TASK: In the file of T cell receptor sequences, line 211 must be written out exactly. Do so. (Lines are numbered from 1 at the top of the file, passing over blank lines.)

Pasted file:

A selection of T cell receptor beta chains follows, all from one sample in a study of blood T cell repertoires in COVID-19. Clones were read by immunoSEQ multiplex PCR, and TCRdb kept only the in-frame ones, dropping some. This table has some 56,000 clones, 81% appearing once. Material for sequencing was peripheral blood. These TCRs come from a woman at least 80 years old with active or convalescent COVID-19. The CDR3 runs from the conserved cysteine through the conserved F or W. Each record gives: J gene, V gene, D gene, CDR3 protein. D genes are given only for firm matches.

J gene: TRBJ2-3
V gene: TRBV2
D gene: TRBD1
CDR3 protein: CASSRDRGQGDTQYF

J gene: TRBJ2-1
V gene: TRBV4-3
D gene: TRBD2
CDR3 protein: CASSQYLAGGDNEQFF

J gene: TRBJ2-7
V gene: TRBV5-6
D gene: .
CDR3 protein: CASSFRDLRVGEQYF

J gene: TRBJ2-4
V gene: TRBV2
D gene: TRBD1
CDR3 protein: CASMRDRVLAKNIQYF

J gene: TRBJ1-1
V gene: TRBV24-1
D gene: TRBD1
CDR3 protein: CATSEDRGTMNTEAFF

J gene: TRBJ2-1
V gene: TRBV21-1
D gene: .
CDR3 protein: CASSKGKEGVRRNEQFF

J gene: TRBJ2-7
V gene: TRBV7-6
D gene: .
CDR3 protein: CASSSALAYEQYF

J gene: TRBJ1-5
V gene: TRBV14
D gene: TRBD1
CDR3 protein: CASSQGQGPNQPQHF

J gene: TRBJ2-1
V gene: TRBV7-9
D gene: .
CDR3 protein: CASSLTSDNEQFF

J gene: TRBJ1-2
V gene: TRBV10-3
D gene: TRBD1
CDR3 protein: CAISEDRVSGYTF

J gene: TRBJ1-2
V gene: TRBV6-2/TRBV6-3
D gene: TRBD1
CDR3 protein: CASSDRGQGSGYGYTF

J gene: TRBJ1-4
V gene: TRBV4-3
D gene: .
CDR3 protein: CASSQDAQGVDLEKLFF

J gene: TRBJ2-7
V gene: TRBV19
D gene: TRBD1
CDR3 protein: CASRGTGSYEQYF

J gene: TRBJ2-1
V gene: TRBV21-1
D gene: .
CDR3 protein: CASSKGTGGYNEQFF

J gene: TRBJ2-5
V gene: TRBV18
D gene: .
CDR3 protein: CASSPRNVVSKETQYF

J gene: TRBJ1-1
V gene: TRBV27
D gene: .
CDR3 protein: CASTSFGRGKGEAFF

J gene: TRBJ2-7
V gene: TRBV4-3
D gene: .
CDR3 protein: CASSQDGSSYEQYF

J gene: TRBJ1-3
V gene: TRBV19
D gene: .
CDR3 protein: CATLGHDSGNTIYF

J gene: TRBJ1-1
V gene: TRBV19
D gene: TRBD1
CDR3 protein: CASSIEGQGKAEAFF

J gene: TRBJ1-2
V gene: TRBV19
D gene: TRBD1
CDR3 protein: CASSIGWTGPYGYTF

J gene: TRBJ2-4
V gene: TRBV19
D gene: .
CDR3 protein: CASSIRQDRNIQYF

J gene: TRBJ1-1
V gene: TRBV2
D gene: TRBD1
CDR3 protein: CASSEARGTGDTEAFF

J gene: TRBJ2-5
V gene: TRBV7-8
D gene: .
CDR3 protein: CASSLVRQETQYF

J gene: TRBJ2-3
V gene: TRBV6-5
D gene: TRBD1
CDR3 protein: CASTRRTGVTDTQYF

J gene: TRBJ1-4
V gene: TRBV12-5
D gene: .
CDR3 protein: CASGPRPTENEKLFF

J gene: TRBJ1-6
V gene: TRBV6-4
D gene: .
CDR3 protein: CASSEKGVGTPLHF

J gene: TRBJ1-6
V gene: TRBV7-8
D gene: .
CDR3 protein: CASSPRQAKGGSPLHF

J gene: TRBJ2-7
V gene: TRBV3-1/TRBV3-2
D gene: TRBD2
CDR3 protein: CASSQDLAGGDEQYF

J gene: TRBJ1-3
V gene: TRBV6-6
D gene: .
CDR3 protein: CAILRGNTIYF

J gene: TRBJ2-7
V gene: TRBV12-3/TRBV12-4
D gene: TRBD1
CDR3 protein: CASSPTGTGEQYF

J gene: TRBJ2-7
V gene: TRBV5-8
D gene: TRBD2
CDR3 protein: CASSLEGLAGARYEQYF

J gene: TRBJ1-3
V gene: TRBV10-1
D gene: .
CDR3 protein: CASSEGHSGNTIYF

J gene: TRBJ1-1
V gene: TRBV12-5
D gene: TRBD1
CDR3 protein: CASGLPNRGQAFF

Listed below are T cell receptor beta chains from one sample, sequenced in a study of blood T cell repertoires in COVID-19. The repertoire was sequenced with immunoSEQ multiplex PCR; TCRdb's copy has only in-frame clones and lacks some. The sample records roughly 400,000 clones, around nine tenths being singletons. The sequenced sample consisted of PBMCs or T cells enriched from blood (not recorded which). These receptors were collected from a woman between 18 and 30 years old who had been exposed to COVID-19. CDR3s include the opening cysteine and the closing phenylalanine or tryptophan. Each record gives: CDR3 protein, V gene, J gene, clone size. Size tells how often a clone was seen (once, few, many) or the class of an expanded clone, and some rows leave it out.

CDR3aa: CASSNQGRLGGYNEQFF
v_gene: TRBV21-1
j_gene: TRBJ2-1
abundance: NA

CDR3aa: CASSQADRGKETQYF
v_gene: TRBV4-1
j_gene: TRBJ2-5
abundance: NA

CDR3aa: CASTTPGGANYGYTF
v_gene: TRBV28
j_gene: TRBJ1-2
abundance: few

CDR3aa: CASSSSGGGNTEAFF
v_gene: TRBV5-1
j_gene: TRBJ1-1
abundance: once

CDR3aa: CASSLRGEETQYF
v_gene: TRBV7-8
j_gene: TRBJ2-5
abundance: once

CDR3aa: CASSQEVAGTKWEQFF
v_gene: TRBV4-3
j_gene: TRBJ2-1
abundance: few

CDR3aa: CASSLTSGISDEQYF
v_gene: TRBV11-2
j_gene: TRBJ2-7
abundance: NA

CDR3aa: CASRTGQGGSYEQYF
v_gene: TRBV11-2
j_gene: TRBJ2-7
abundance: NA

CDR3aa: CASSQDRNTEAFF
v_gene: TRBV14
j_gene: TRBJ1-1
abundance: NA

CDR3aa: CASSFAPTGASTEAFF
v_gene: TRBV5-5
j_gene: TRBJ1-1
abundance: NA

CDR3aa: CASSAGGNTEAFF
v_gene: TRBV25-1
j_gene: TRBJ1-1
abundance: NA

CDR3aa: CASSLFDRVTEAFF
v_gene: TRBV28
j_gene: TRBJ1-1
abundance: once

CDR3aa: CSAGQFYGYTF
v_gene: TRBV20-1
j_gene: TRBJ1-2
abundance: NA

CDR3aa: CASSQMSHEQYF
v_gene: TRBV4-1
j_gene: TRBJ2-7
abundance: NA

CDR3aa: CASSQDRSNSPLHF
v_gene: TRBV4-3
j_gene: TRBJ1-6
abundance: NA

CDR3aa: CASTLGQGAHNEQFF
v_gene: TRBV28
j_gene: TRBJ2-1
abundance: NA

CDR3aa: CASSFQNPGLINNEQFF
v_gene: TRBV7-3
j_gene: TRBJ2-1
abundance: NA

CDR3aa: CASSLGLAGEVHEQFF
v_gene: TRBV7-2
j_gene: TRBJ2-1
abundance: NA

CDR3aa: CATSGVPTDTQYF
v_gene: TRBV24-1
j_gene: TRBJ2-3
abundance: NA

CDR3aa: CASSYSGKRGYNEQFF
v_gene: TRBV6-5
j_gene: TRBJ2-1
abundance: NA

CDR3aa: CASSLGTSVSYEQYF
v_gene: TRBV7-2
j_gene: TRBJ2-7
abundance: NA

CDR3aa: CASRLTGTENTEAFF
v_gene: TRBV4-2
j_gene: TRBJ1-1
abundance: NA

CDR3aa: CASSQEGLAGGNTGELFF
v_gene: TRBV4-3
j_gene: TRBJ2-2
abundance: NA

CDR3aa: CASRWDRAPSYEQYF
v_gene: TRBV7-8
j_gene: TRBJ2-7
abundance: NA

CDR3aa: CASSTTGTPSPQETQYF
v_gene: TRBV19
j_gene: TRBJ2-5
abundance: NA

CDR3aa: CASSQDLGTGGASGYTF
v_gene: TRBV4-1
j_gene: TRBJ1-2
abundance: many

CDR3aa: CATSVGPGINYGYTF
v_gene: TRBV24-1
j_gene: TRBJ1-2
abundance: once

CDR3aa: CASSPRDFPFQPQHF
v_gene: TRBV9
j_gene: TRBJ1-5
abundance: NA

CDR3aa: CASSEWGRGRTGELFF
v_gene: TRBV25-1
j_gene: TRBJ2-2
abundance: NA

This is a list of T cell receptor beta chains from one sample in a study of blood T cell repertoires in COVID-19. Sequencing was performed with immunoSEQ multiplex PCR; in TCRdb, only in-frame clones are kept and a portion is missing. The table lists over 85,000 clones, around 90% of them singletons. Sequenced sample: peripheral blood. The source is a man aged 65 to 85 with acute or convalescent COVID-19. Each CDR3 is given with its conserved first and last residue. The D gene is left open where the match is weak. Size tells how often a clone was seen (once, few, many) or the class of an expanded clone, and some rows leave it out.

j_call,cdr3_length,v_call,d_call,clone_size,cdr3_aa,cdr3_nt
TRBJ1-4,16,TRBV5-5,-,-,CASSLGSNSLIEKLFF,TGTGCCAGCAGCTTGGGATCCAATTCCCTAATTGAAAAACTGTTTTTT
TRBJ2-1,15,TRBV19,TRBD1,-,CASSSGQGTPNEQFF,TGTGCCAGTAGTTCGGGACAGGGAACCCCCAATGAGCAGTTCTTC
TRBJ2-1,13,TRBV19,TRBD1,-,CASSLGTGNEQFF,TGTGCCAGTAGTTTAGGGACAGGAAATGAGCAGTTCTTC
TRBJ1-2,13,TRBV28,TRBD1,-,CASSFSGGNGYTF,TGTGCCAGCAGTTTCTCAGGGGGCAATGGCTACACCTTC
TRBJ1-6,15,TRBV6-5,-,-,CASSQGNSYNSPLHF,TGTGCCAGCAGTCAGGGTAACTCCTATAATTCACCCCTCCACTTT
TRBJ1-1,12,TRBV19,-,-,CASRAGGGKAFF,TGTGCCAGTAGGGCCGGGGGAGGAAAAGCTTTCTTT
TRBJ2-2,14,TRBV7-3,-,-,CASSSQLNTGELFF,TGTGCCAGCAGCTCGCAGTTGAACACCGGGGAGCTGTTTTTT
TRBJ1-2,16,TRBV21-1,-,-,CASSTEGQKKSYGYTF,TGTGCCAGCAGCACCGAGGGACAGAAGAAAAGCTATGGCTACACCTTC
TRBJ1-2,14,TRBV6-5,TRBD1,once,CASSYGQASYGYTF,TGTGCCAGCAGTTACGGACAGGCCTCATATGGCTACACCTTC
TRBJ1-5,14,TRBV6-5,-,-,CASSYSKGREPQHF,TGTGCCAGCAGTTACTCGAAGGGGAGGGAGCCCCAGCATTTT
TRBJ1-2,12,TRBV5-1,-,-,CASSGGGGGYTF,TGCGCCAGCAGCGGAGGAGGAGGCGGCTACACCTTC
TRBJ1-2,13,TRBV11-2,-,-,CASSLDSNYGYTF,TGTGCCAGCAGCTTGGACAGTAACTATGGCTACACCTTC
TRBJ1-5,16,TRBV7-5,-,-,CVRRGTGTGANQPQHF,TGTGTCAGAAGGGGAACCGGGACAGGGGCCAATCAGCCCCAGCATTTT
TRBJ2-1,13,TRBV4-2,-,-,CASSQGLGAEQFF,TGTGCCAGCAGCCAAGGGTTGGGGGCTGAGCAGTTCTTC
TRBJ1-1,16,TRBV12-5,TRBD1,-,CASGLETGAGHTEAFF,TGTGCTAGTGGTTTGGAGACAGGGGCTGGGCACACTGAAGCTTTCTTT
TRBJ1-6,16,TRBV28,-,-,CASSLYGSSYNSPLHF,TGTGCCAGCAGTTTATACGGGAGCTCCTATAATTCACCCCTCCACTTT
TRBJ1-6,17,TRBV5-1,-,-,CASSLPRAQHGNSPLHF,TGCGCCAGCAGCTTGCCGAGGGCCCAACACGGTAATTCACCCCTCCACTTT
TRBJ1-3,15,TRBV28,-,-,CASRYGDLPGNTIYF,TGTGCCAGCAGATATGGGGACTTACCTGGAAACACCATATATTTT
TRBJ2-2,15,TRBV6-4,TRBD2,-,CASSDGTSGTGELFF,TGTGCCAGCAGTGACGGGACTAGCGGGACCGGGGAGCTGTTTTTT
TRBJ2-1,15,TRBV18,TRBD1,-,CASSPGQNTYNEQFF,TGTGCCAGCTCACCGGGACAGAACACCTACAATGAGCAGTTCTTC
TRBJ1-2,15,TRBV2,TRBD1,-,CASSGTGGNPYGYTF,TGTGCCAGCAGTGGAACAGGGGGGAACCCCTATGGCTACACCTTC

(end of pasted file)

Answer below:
CDR3aa: CASSYSGKRGYNEQFF